Why people accept opioids: Role of general attitudes toward drugs, experience as a bereaved family, information from medical professionals, and personal beliefs regarding a good death

Takuya Shinjo, Tatsuya Morita, Kei Hirai, Mitsunori Miyashita, Megumi Shimizu, Satoru Tsuneto, Yasuo Shima

Research output: Contribution to journalArticlepeer-review

5 Citations (Scopus)

Abstract

Context. Many surveys have evaluated patient-related barriers to pain management.

Objectives. To explore associations between a preference for opioids and general attitudes toward drugs, the experience and information received as a bereaved family, and beliefs regarding a good death.

Methods. A cross-sectional survey, performed in 2010, of bereaved families of patients with cancer in palliative care units across Japan. Questionnaires were sent to 997 families.

Results. A total of 66% of families responded. Of these, 224 responses were excluded because the family declined to participate in the study (n = 38), the patient was not receiving any opioid analgesics, and there were missing data (n = 164), or data were missing for the primary end points (n = 22). Thus, 432 responses were finally analyzed (43%). In total, 26%, 41%, and 31% of family members stated that they strongly want to receive, want to receive, or slightly want to receive opioids if needed in the future, respectively. Determinants associated with a preference for receiving opioid treatment were the following: a general appreciation of the drugs (P = 0.005), witnessing an improvement in the patient's quality of life as a result of pain relief (P = 0.003), information provided by medical professionals that the opioid could be discontinued if side effects developed (P = 0.042), and the belief that a good death was one that was free from pain and physical distress (P < 0.001).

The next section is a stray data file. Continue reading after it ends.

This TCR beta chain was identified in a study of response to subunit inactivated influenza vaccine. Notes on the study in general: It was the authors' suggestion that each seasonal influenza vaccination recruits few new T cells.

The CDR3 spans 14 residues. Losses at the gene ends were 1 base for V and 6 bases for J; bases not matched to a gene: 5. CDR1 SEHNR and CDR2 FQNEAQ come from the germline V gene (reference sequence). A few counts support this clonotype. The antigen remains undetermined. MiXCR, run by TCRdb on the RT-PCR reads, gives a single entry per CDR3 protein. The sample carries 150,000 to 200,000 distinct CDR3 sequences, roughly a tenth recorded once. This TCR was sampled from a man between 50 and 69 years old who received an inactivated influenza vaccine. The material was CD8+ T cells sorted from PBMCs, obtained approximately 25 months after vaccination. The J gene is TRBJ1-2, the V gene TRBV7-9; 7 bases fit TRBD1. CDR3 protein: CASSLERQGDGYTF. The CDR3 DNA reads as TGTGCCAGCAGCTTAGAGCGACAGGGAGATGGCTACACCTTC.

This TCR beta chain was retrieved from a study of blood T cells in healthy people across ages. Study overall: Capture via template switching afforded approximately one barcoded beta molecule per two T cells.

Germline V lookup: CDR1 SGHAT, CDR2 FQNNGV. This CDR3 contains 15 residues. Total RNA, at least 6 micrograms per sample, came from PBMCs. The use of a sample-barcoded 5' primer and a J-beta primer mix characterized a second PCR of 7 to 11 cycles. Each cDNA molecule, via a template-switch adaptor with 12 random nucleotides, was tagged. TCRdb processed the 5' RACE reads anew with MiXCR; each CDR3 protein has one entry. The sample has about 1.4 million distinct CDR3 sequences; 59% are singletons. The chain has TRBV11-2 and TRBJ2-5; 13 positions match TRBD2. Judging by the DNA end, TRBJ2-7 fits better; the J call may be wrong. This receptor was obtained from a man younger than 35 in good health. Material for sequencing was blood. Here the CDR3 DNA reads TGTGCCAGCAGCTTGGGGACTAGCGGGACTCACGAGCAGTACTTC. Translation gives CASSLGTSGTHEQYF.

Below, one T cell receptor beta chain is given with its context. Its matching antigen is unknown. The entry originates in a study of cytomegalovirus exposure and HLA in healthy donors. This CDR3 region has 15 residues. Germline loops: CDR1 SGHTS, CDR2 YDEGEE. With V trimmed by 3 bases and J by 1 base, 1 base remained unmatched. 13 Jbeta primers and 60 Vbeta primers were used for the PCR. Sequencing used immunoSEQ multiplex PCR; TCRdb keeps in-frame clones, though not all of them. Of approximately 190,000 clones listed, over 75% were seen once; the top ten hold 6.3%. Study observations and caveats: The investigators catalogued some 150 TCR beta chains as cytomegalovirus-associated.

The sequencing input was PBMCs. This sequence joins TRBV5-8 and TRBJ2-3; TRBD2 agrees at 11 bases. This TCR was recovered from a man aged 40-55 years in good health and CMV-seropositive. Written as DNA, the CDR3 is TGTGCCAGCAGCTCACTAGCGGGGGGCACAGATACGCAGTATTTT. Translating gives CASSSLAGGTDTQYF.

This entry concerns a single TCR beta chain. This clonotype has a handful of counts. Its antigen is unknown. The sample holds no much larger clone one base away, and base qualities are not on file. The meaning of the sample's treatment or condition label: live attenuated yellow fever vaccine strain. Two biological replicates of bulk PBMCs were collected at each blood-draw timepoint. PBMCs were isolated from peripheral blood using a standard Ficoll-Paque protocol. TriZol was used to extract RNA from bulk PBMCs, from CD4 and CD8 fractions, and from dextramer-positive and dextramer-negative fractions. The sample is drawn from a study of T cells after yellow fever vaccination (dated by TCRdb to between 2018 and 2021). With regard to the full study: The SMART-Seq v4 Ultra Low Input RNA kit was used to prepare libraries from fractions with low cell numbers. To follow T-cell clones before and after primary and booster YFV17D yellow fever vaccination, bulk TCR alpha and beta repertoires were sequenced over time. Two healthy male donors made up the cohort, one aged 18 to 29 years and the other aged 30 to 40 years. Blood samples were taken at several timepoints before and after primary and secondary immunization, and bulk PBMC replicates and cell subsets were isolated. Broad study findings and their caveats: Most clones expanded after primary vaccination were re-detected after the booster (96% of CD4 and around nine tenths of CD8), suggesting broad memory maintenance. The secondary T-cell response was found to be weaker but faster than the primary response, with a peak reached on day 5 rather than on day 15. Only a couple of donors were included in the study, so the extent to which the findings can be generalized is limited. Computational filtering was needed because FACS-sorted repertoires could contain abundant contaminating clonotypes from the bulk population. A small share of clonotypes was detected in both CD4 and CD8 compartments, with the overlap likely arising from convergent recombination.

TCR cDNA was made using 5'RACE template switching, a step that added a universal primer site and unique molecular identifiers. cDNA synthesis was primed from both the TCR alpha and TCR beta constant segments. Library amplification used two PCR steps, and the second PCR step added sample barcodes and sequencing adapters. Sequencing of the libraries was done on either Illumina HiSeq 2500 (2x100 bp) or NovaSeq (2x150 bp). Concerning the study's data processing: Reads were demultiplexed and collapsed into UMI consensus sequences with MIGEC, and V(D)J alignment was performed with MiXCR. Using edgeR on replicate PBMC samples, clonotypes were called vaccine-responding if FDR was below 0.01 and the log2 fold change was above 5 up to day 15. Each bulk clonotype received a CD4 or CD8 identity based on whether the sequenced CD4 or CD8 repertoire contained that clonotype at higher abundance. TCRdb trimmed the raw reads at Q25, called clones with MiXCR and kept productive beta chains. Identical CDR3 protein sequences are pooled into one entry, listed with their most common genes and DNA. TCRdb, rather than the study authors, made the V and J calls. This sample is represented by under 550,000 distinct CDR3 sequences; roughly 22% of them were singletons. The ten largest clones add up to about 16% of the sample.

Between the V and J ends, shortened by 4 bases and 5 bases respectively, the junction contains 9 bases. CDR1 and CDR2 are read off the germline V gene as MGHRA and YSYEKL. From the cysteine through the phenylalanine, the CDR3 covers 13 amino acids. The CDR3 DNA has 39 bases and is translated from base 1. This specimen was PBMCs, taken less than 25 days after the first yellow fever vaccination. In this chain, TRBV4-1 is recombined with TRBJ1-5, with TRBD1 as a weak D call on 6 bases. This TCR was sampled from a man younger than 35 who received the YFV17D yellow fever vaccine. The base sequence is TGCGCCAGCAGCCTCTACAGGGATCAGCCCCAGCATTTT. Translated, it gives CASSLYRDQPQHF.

Conclusion. More than 90% of bereaved families whose relatives were treated with opioid analgesics reported a preference to receive opioid analgesics for the treatment of cancer pain, if necessary, in the future.

Original languageEnglish
Pages (from-to)45-54
Number of pages10
JournalJournal of Pain and Symptom Management
Volume49
Issue number1
DOIs
Publication statusPublished - 2015 Jan 1

Keywords

  • Opioid
  • attitudes
  • bereaved family
  • cancer
  • pain

ASJC Scopus subject areas

  • Nursing(all)
  • Clinical Neurology
  • Anesthesiology and Pain Medicine

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